The willow trees rustled, the cattails rippled and the prairie tallgrasses buckled in the breeze. This was a few years ago. I was walking in High Park with my partner, Daniel, a born-and-bred Ontarian whom I had met in my hometown, Kathmandu. I had just moved from Nepal to be with him.
He knew Toronto so well, as he introduced me to his hometown he knew exactly where to stand on each subway platform to catch the train. We would take the subway somewhere, take in a sight or two, and take the subway back. And so I got to the downtown core, the ravines, the waterfront and a few parks and trendy neighbourhoods. We didn't bother with what lay in between. I never learned how they were connected above-ground.
Most days, we were too busy to see any sights. When we did have free time, we would head out to the undulating Ontario countryside, where Daniel's parents, and his heart, resided.
And so, years in, I still carry a map with me, and reach for it when strangers ask for directions, apologizing: "I'm just visiting, you see."
This, because I moved here but also didn't.
Soon after we set up here, a new job took Daniel back to my part of the world. As a writer of fiction and non-fiction I can, and do, work anywhere. Because my profession allowed more flexibility than his, I followed him.
We kept an apartment in Toronto, though, and came here as often as possible, sometimes for months-long stretches. But I never came alone. Daniel was my link to Toronto.
Last year, I decided to change this. I was working on a novel about Nepal, and in need of solitude to submerse myself in my fictional world. Only if my characters lived and breathed in my imagination would they come to life on the page. I figured I could spend a few months writing in Toronto – and in my free time, I could forge a relationship of my own to the city.
I did, but the relationship remains an odd, off-kilter one.
Fiction writing isolates the writer. To write a novel, I need enough money to live on, a computer and a quiet room with a bit of a view. I was fortunate to have these in Toronto. But unlike in Kathmandu, when I stopped writing, I had nothing else to do here.
Neither did I have the time to find anything to do. Every day, I wrote from early morning on, lost in the depths of a made-up world, and by the time I stopped it would be too late to get up to much in the real world.
So my days passed, one after another, in something rather more unpleasant than solitude: loneliness. To me, this was unfamiliar. I come from an exceedingly sociable background. No one is ever alone in Kathmandu, and Nepalis love to always talk – about anything, everything. In Toronto, I suddenly had to develop the kind of craggy, existential loneliness of the soul that I had only read about in literature.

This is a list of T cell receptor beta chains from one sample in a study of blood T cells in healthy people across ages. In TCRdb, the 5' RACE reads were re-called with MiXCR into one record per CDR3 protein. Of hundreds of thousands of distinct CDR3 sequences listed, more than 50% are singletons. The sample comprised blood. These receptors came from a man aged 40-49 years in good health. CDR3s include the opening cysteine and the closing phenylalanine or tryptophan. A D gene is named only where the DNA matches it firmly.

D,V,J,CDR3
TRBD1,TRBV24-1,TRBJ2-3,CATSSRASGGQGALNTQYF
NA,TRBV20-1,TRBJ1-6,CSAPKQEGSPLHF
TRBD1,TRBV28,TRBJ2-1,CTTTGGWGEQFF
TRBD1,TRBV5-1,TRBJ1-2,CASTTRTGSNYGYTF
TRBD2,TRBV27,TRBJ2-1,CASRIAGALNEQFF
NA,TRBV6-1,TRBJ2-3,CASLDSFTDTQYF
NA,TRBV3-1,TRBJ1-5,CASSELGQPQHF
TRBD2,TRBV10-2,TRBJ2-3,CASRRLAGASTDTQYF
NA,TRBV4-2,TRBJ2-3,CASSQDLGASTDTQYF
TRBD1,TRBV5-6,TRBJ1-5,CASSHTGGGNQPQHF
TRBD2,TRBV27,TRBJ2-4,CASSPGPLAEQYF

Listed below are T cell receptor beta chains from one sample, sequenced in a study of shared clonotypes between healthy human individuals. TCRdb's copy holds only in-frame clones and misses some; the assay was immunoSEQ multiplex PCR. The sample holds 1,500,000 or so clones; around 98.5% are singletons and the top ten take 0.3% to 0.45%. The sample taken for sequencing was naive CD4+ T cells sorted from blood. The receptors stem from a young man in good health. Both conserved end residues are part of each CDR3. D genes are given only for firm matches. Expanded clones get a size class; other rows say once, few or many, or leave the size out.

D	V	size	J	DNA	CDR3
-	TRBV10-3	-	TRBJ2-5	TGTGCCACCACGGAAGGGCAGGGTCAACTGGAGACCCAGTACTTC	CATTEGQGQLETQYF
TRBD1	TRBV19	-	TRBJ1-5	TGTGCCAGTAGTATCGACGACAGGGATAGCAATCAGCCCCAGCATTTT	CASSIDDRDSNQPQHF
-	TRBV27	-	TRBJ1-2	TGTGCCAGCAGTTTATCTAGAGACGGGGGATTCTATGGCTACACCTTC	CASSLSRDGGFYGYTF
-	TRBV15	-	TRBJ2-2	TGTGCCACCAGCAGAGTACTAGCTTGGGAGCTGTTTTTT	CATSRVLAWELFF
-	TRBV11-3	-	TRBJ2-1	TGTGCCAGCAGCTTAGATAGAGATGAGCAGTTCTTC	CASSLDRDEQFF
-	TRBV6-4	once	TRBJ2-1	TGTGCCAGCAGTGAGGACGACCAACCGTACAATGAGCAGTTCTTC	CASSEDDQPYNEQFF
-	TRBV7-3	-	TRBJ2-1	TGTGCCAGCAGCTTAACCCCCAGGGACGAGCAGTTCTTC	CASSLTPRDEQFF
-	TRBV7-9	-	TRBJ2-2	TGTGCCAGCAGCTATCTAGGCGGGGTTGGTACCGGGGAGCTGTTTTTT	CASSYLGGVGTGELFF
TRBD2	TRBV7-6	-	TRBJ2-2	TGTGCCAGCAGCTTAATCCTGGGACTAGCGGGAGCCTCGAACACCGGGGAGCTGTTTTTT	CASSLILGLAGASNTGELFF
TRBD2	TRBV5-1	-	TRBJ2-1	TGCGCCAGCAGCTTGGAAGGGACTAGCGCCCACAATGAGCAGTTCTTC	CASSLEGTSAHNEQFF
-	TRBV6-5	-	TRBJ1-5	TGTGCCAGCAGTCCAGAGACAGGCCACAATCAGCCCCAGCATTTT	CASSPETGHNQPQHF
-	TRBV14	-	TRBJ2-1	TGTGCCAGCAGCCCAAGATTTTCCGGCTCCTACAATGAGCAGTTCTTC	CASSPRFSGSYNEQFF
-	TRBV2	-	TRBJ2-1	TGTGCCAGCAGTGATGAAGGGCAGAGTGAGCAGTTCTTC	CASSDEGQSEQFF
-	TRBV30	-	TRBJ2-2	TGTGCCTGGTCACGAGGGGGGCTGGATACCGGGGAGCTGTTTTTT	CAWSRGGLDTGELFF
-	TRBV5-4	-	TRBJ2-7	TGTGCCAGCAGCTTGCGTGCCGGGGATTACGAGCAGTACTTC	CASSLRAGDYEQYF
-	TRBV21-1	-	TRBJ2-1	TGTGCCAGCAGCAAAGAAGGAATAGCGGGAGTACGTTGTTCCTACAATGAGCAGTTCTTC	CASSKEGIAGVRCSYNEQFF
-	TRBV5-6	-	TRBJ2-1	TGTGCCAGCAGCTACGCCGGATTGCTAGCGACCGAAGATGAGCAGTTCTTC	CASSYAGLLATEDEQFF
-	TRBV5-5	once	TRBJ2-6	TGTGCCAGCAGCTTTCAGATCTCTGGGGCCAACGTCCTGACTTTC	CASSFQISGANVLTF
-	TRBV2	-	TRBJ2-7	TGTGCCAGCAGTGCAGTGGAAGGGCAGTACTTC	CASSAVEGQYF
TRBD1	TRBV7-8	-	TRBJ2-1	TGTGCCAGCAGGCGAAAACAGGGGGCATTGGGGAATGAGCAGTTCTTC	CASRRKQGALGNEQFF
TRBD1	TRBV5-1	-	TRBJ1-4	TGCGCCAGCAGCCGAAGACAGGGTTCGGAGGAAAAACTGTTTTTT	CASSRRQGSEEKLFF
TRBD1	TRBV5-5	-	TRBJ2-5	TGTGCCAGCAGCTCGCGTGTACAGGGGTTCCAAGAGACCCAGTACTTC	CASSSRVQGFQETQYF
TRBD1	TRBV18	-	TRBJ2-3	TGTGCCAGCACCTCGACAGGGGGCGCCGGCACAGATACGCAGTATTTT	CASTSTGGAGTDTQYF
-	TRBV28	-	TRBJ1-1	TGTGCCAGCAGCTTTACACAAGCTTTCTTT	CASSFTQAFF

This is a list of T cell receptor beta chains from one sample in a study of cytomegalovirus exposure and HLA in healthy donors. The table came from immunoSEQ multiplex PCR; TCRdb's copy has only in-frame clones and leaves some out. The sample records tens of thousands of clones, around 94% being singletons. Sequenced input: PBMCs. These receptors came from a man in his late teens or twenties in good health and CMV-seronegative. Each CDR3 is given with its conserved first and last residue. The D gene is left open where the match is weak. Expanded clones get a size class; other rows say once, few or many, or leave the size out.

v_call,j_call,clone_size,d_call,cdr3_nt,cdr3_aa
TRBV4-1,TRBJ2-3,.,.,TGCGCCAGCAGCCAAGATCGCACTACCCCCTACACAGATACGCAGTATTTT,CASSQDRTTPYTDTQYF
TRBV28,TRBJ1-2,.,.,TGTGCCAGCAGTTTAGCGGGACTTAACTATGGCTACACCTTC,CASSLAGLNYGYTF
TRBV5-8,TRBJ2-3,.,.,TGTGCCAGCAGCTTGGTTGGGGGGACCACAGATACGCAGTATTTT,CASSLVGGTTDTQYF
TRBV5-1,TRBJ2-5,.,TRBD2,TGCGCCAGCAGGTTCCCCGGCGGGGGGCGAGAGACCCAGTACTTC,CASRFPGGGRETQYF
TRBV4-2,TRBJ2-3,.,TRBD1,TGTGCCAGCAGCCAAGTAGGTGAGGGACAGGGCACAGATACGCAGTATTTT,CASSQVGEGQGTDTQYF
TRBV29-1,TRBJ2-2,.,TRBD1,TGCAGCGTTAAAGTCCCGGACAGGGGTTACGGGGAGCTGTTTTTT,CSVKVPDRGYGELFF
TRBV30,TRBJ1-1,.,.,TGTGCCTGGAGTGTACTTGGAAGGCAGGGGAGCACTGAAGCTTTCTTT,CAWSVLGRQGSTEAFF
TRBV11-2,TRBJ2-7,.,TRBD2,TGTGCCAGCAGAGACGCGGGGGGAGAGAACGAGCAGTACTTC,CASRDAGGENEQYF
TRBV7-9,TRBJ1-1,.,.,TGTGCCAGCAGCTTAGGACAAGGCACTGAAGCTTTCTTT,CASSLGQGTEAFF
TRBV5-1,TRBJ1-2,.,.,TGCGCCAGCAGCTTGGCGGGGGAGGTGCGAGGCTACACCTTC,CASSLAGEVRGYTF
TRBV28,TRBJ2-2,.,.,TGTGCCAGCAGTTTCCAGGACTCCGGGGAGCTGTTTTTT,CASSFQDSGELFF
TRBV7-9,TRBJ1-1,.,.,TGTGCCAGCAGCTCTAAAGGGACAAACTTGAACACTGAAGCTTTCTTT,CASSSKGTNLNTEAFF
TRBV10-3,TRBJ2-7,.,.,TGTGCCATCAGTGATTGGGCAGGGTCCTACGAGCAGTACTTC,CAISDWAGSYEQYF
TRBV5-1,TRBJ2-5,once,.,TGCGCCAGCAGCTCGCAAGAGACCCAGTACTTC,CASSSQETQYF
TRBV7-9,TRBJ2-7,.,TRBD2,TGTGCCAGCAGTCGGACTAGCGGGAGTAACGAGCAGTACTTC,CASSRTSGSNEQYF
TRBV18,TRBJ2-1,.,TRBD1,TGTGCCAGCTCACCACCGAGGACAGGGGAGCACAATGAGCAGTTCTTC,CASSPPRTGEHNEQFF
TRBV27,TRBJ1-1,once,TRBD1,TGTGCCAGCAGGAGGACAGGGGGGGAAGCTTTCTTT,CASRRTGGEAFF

After a few months, I came to see that for this, too, I was fortunate.
With nothing else to do in my free time, I began to take long walks. I trod the city streets and parks, shops and markets, and neighbourhoods both trendy and dishevelled. I entered dreamy states of mind; I looked and observed, ruminated, took mental notes, mulled over ideas and had fresh insight into my novel. Why did this character buckle under pressure? From where did the other one draw strength? My thoughts deepened and my emotions clarified as I walked.
I also began to see how the sights Daniel had shown me three years ago were connected on street level. What lay in between was often more interesting than the sights themselves.
I never did learn – and expect I never will – exactly where to stand on each subway platform. But in my walks I did develop an attachment to Toronto.
As the summer wore on, I even grew fond of my solitude. And when I tired of it, I learned to turn to my compatriots for company.
When I first moved here, I had found out that an old friend from Kathmandu was at the University of Toronto. He had introduced me to his Nepali-Canadian friends, who had introduced me to their Nepali-Canadian friends; and then I had discovered other friends from Kathmandu who now called this city their home.
There are, they told me, more than 5,000 Nepali immigrants in Toronto. The city's Nepali-Canadian community is so large, in fact, that I often hear Nepali spoken on the streets. Sometimes I think there's really no reason to miss Kathmandu here.
Nepali-Canadians get together often, and are welcoming to new arrivals. Every summer, the community organizes a fair called the Himalayan Mela at Nathan Phillips Square. At last summer's fair, I reconnected with a family friend, met colleagues from 15 years back and made new friends. Together we ate momos – Nepali dumplings – and talked about our lives, old and new.
Later, at a pub, a group of us chatted over beer about everything from Canadian politics to the latest news from Nepal. The beer was chilled, the talk was heated and the evening was fine.
At one point I looked around me and thought: This is my Toronto. A Kathmandu-away-from-Kathmandu where I can write a novel about Nepal.
Certainly, my relationship with the city would deepen in the future. But at that point, this was all I needed Toronto to be. This was good.
I felt right at home – even though I had to consult a map to get back to my apartment at evening's end.
Manjushree Thapa lives in Toronto.